Updated: Feb 8
Home ownership as it stands today is not feasible for the average millennial nor is it aligned with their lifestyle. I believe there will be large companies built on new ownership models that adjust to this new reality and fill the large void in today’s market.
In this post I share statistics about market trends as well as consumers’ financial and demographic characteristics to illustrate the current state of affairs. I also explain why it is the time for new, disruptive companies to thrive.
What is the current state?
Home ownership among millennials below the age of 35 is at its lowest level in over 30 years.
Some have posited that these individuals are simply waiting longer to buy a home. This theory unfortunately does not play out in the data. Among ages 35–44 home ownership rates have declined even further.
Why is home ownership declining?
(1) The average American has less cash and (2) their lifestyle is increasingly incompatible with traditional ownership structures.
(1) The dream of home ownership is becoming more difficult to achieve. Many Americans do not have enough cash for a down-payment or the credit history to qualify for a mortgage.
Debt has increased…
…and savings have decreased.
(2) At the same time how we live is changing. Unlike their grandparents, millennials are no longer getting married in their early 20s, buying a 4 bedroom house in the suburb, and moving up the corporate ladder at one company for their entire career.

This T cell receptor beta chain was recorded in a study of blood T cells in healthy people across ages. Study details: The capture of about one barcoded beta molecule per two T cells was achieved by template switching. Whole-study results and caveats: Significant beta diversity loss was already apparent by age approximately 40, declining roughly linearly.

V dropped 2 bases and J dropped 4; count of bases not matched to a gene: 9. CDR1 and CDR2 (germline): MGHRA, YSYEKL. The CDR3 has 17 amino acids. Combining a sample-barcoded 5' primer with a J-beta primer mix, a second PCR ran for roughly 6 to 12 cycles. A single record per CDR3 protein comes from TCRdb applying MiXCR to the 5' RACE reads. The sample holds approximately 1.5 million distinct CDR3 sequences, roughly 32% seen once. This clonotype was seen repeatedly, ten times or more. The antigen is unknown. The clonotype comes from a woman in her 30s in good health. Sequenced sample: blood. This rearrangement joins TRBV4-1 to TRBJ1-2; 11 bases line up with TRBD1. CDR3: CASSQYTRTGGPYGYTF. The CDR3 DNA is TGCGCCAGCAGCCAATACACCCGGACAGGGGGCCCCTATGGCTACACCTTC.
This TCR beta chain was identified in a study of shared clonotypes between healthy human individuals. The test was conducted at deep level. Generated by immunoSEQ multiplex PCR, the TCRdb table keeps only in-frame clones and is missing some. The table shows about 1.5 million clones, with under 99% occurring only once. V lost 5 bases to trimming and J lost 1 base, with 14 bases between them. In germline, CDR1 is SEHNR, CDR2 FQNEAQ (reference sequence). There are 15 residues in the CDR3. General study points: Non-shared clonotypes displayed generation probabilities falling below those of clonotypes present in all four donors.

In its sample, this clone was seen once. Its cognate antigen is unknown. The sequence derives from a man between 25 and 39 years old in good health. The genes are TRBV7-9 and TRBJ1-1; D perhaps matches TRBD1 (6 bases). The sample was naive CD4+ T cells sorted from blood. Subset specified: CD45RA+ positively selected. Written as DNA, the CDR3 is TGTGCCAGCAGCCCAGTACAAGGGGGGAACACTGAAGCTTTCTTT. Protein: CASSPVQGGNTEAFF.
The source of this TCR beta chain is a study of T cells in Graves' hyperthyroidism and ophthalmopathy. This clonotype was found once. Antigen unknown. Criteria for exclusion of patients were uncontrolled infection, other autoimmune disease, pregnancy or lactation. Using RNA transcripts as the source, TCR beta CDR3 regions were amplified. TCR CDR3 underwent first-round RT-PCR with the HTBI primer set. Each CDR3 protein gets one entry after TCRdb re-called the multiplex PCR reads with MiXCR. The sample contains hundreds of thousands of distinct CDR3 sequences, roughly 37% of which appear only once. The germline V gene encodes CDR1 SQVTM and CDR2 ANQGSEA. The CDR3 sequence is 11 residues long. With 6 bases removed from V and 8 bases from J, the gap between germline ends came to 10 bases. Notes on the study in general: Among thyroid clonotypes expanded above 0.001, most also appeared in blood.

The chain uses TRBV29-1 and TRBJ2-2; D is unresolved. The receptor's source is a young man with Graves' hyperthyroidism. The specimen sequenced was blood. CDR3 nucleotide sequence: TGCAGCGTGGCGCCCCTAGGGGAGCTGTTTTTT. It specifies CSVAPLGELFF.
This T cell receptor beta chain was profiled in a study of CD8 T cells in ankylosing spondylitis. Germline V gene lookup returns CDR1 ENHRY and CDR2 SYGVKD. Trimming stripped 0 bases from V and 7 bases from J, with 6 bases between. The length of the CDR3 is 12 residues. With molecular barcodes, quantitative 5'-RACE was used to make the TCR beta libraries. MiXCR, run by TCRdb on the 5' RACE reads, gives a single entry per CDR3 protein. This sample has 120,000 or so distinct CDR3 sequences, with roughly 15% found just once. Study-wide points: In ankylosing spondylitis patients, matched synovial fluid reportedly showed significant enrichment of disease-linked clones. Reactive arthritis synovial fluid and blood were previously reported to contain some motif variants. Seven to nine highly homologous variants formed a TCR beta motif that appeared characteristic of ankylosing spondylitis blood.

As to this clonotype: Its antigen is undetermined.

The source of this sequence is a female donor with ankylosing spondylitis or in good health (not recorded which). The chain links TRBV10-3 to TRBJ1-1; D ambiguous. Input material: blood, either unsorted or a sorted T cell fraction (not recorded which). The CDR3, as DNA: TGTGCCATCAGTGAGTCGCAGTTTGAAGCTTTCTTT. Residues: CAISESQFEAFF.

Instead they are increasingly urban, delaying marriage, and more mobile both professionally and geographically.
The percentage of the US population that lives in urban areas has been increasing steadily. In 2018, 84% of Americans live in urban areas, compared to 65% in 1955. Homes in urban areas are more costly per square foot than rural ones, so the price of ownership has increased as this migration has continued.
At the same time, millennials are settling down later than ever before. In 2017 the average man first married at almost 30, 7 years later than the average man in 1950. Similarly, the average woman now marries at 27, compared to 20.
Millennials today are also more likely to switch jobs than previous generations. According to LinkedIn, over the last 20 years the number of companies people worked for in the 5 years after they graduated has nearly doubled.
Someone who graduated between 2006 and 2010 averaged nearly 2.85 jobs compared to the 1.6 jobs of someone who graduated between 1986 and 1990. As the chart above also shows, the number of companies people work for 5 to 10 years after graduating has increased as well.
No wonder then that home ownership has declined. According to Redfin, it takes 5–7 years to break even on one time home ownership costs considering the costs of purchasing, owning, and selling the home. In fact, SmartAsset has an interesting rent vs. buy calculator that shows how many years it would take to break even in major cities given the alternative of renting. This data makes it clear that not only is ownership not financially possible but also just does not make sense for many millennials given their mobile lifestyle. They are doing the math and deciding to postpone buying.
We need new ownership models that align with this new reality. New companies will fill this gap through innovative models like fractional or fungible ownership that better conform to the needs of the consumer. At Redpoint, we are looking to partner with companies that are focused on this trend. If you are working on a company addressing these issues, I’d love to hear from you at medha at redpoint dot com or on social media.
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This post was originally published by Medha Agarwal, Principal at Redpoint Ventures on LinkedIn: https://www.linkedin.com/pulse/next-billion-dollar-company-reinvent-home-ownership-medha-agarwal
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